Dukes says she was initially called by the church and told that she would not be able to speak because she was up for re-election and the church didn't want to appear to favor a candidate. "I paused," she recalled recently, "and then said, 'but I'm unopposed.'" The diocese still considered her candidacy a problem, said Gonzalez, since although no one had filed to run against her at the time, someone could have done so before the filing deadline and then the church would have felt it necessary to offer her opponent "equal time." "If someone is running for office and gives a talk, then candidate B would be given equal time," explained Gonzalez. "We have to be fair." Ultimately, he acknowledged, it was Dukes' position on women's health issues that made her unwelcome to speak at Holy Cross during Black History Month. As Gonzalez bluntly put it, Dukes' support for reproductive choice, access to birth control and Planned Parenthood "falls on the other side of Catholic teaching when it comes to life issues. When someone [is] in public life with her record of supporting something that contradicts our faith [and is] against our principles and morals," she can't be allowed to speak in the church – on any topic.
Holy Cross personnel declined to comment for this story, referring all questions to the diocese; for her part, Dukes said that no blame for the situation should be placed on her parish. Instead, she lays blame for her public banishment directly at the feet of the Catholic hierarchy, within the diocese and the USCCB.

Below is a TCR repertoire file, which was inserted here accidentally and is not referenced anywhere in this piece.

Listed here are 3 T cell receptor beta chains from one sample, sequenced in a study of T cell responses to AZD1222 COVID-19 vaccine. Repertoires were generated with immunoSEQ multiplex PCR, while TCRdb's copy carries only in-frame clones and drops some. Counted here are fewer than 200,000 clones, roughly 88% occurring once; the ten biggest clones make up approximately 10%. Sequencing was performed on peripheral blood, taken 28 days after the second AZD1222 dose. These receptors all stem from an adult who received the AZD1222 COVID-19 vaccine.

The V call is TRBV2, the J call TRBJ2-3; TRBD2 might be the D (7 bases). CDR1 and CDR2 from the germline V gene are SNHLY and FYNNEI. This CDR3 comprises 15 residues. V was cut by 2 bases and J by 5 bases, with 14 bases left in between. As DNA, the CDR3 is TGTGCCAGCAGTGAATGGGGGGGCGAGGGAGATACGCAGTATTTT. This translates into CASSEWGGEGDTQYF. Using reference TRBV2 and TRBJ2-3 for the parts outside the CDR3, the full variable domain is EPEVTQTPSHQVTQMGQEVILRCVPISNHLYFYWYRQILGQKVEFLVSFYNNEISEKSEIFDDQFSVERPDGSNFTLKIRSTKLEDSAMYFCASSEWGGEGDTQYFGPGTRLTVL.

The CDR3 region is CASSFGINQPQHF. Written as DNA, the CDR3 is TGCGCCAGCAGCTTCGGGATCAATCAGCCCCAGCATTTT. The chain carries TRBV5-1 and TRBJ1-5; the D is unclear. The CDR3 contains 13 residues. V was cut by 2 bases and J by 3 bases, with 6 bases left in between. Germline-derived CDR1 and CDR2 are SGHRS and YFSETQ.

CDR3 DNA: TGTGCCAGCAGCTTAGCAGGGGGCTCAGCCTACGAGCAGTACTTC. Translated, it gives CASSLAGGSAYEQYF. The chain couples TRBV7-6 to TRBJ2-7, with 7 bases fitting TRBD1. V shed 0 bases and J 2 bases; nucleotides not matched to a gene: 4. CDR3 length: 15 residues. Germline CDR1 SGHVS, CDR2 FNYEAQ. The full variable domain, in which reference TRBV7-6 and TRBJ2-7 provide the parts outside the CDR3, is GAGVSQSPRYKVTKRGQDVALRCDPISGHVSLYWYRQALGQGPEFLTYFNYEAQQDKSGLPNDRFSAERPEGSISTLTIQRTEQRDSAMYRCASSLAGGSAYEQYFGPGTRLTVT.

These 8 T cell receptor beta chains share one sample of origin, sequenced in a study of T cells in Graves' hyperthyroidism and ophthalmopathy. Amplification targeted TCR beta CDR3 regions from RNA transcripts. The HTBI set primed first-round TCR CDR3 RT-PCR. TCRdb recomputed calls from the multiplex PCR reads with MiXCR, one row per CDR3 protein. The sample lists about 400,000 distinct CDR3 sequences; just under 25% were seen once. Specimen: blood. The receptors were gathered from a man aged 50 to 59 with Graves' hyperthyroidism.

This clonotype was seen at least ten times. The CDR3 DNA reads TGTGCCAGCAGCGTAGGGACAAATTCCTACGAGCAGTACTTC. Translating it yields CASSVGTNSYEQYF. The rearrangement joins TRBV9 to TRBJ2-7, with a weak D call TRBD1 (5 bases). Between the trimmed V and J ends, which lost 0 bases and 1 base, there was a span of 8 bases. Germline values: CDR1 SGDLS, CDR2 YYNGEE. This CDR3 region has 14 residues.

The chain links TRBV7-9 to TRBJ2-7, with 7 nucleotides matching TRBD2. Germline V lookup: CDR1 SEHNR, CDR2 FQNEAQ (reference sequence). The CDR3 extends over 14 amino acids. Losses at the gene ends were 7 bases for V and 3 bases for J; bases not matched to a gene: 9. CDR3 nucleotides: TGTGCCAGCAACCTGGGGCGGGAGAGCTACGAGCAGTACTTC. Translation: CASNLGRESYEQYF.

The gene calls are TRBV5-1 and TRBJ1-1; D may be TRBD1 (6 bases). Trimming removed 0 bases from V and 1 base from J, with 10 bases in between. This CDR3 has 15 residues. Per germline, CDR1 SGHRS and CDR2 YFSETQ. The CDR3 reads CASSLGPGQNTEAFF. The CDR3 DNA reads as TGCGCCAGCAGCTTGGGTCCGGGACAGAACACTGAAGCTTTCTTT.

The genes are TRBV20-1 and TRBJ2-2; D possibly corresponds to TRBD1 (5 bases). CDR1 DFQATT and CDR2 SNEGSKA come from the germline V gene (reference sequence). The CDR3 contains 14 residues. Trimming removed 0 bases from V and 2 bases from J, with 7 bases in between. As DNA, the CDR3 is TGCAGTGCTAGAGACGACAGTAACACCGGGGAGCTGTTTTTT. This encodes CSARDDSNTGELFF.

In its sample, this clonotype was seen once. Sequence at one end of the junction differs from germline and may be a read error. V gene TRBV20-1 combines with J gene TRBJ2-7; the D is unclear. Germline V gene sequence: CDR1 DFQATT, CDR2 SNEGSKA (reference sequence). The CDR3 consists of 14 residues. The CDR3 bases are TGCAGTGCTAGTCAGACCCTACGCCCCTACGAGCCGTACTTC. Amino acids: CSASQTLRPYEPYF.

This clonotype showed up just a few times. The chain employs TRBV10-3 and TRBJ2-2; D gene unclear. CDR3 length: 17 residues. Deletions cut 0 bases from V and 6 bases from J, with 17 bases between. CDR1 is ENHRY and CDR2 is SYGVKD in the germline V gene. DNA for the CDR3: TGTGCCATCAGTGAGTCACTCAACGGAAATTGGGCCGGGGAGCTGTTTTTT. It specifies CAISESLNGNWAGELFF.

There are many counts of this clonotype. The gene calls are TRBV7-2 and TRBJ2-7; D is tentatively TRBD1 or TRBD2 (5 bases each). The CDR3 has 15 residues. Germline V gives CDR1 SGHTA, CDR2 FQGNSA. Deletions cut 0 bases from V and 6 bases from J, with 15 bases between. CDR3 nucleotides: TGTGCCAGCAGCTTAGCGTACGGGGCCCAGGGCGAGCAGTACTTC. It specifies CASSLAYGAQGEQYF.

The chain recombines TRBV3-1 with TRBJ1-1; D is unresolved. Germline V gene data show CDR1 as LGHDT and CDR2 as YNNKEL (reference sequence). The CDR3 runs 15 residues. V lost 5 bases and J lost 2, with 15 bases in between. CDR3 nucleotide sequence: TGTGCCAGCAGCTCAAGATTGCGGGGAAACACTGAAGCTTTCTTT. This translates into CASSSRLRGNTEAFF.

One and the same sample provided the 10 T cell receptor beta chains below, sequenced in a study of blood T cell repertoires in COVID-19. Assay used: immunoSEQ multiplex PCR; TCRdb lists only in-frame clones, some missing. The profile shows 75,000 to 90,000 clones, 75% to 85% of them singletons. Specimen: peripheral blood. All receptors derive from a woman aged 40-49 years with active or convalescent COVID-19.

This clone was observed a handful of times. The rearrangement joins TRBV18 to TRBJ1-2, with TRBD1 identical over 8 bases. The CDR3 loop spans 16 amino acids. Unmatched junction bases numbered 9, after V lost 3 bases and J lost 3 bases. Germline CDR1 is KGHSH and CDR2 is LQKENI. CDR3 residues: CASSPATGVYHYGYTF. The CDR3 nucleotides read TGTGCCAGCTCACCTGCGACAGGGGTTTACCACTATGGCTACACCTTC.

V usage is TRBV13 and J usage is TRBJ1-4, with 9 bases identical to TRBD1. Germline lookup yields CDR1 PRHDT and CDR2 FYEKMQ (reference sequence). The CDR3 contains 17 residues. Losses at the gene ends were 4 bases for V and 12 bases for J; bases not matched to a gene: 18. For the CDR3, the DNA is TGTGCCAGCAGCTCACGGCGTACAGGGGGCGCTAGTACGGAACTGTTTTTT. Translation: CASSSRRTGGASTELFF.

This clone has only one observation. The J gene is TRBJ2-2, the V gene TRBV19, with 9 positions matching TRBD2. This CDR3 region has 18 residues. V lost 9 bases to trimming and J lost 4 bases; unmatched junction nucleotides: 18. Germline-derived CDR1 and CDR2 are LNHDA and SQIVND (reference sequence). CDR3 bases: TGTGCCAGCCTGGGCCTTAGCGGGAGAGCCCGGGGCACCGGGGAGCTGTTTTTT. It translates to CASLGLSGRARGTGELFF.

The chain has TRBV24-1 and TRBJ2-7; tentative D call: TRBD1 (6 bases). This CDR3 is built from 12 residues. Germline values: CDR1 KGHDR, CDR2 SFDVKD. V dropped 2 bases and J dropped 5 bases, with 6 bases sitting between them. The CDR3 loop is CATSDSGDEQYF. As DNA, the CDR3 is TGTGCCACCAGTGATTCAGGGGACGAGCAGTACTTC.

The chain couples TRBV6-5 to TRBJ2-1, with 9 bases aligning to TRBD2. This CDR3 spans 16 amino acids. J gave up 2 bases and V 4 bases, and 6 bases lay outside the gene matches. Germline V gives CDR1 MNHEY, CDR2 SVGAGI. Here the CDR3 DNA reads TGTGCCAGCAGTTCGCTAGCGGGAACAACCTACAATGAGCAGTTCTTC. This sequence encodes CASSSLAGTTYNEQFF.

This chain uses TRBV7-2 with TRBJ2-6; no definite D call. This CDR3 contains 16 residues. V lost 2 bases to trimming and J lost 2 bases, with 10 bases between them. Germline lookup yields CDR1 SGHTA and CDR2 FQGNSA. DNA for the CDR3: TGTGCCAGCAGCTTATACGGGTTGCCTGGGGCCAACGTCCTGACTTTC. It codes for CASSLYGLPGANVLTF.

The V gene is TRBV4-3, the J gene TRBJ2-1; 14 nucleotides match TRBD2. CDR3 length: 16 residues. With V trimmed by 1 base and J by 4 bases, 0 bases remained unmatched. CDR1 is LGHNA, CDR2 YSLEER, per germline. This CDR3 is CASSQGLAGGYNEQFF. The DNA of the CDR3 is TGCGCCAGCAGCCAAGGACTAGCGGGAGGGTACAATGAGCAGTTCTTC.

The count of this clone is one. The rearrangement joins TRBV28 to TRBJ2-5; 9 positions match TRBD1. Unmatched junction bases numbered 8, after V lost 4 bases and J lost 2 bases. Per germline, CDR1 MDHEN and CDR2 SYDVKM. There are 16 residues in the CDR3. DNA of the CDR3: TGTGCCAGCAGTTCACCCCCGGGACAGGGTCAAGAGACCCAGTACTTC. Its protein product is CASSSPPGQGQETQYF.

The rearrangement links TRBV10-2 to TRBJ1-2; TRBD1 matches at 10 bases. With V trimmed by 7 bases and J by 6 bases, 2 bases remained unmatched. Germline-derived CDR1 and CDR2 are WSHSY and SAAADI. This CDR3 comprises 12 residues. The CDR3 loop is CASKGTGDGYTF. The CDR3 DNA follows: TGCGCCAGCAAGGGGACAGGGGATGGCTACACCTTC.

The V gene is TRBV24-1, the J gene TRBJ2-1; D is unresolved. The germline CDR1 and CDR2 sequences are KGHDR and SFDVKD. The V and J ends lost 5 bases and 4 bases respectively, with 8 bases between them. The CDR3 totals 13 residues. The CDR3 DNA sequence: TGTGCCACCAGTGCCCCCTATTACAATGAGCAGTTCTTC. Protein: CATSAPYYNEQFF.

'Cruel to Gender'
Unfortunately, says Catholics for Choice's Hutchinson, stories like those involving Dukes and Cole are too common. "We certainly have stories, anecdotal stories, of public officials at every level being called out or spoken to" based on positions they have or beliefs they hold that are contrary to the current hierarchy's interpretation of Catholic doctrine – "It goes on regularly." The church hierarchy has long used its "unique relationship and unique access" to Catholic officeholders in order to try to influence their public stances on topics of importance to the church. Hutchinson says while admonishment of Catholic officeholders by church hierarchy is something of a commonplace, in recent years these reprovals have become more public and bold, with at least the tacit approval of the highest Catholic leadership. She says there has been a "march toward strict conservative [interpretation of doctrine] and public embarrassment and calling-out of officials who are representing their constituents" – as they should be, she says – "rather than the church leadership in their policies. There really are some disturbing stories."